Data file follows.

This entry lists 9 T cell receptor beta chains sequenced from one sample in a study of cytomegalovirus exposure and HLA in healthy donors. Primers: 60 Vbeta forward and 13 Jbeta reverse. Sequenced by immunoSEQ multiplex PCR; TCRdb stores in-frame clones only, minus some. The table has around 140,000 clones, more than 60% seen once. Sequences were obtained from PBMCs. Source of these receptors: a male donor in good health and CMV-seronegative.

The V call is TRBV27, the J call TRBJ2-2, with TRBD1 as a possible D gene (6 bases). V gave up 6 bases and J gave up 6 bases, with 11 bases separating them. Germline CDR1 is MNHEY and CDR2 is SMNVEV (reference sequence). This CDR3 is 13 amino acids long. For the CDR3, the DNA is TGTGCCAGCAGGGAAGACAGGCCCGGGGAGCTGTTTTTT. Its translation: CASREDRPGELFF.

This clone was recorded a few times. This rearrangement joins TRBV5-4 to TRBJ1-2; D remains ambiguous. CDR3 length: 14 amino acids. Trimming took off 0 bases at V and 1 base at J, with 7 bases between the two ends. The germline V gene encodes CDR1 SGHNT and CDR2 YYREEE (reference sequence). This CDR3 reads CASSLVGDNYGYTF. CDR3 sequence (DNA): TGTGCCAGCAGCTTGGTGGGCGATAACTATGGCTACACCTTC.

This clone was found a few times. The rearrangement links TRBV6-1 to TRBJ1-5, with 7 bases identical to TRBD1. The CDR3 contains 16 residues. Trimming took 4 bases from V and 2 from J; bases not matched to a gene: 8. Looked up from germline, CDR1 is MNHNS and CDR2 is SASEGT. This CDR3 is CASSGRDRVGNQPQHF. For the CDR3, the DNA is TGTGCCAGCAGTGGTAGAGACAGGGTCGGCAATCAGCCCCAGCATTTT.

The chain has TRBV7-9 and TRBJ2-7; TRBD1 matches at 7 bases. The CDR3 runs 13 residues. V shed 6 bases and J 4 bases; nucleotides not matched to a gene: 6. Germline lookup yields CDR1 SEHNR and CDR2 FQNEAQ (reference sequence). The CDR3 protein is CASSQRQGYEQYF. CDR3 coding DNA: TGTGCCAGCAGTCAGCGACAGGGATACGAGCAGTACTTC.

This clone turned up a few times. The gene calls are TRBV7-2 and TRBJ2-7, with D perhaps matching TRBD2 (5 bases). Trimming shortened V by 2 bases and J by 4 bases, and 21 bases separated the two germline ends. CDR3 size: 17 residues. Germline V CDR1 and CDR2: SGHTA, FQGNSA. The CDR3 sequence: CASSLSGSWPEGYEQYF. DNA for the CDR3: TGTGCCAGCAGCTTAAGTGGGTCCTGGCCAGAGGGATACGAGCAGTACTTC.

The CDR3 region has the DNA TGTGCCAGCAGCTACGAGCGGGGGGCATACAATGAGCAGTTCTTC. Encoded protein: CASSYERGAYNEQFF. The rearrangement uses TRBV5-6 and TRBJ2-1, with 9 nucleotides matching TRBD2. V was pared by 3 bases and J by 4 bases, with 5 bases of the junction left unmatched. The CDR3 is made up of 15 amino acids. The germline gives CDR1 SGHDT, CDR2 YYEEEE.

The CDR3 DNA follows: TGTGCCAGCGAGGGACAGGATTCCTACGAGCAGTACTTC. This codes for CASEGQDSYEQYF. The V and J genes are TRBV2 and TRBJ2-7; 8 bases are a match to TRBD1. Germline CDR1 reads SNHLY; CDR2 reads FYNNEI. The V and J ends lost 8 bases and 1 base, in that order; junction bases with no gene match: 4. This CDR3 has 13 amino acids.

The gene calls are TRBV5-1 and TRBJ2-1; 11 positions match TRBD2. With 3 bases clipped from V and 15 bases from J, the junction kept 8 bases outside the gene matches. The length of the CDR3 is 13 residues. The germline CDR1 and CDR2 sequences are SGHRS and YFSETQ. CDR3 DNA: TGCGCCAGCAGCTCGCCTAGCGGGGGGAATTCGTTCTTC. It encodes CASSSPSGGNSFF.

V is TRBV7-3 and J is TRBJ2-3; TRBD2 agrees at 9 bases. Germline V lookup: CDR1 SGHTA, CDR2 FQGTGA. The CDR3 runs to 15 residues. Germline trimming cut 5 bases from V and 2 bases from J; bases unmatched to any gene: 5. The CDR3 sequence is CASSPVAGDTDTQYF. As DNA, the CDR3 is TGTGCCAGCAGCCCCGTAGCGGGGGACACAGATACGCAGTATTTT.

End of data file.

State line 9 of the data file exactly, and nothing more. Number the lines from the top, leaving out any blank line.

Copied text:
The gene calls are TRBV5-1 and TRBJ2-1; 11 positions match TRBD2. With 3 bases clipped from V and 15 bases from J, the junction kept 8 bases outside the gene matches. The length of the CDR3 is 13 residues. The germline CDR1 and CDR2 sequences are SGHRS and YFSETQ. CDR3 DNA: TGCGCCAGCAGCTCGCCTAGCGGGGGGAATTCGTTCTTC. It encodes CASSSPSGGNSFF.